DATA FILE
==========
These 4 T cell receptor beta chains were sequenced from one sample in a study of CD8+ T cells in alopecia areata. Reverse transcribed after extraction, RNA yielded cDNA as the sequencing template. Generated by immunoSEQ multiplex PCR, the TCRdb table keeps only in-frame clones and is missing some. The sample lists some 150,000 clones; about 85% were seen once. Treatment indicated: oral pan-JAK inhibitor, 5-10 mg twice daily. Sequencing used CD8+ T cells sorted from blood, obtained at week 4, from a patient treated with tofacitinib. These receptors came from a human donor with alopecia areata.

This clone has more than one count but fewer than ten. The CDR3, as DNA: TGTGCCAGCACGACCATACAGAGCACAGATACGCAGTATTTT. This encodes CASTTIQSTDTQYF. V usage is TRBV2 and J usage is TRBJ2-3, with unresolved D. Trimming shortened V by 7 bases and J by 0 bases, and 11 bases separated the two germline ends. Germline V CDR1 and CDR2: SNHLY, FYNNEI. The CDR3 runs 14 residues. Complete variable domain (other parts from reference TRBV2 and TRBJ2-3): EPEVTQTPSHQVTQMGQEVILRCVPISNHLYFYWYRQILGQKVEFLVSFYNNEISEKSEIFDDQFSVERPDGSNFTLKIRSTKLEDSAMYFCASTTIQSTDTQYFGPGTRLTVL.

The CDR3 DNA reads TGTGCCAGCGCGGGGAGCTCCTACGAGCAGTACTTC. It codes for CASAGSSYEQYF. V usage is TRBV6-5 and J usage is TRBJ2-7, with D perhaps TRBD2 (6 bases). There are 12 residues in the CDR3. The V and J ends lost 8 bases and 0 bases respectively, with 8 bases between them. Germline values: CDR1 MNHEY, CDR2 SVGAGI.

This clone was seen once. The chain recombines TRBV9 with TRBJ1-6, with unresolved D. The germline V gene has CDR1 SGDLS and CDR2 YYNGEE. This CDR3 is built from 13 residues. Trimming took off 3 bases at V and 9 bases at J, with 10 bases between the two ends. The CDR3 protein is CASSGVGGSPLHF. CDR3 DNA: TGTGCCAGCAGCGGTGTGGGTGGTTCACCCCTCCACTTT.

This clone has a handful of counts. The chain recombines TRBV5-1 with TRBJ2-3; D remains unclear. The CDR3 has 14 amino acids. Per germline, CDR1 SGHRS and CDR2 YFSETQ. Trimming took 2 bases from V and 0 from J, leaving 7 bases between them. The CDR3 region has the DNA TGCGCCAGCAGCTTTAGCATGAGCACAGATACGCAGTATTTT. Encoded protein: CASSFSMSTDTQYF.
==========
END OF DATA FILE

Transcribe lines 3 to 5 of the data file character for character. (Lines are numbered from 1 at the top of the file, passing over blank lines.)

The CDR3 DNA reads TGTGCCAGCGCGGGGAGCTCCTACGAGCAGTACTTC. It codes for CASAGSSYEQYF. V usage is TRBV6-5 and J usage is TRBJ2-7, with D perhaps TRBD2 (6 bases). There are 12 residues in the CDR3. The V and J ends lost 8 bases and 0 bases respectively, with 8 bases between them. Germline values: CDR1 MNHEY, CDR2 SVGAGI.

This clone was seen once. The chain recombines TRBV9 with TRBJ1-6, with unresolved D. The germline V gene has CDR1 SGDLS and CDR2 YYNGEE. This CDR3 is built from 13 residues. Trimming took off 3 bases at V and 9 bases at J, with 10 bases between the two ends. The CDR3 protein is CASSGVGGSPLHF. CDR3 DNA: TGTGCCAGCAGCGGTGTGGGTGGTTCACCCCTCCACTTT.

This clone has a handful of counts. The chain recombines TRBV5-1 with TRBJ2-3; D remains unclear. The CDR3 has 14 amino acids. Per germline, CDR1 SGHRS and CDR2 YFSETQ. Trimming took 2 bases from V and 0 from J, leaving 7 bases between them. The CDR3 region has the DNA TGCGCCAGCAGCTTTAGCATGAGCACAGATACGCAGTATTTT. Encoded protein: CASSFSMSTDTQYF.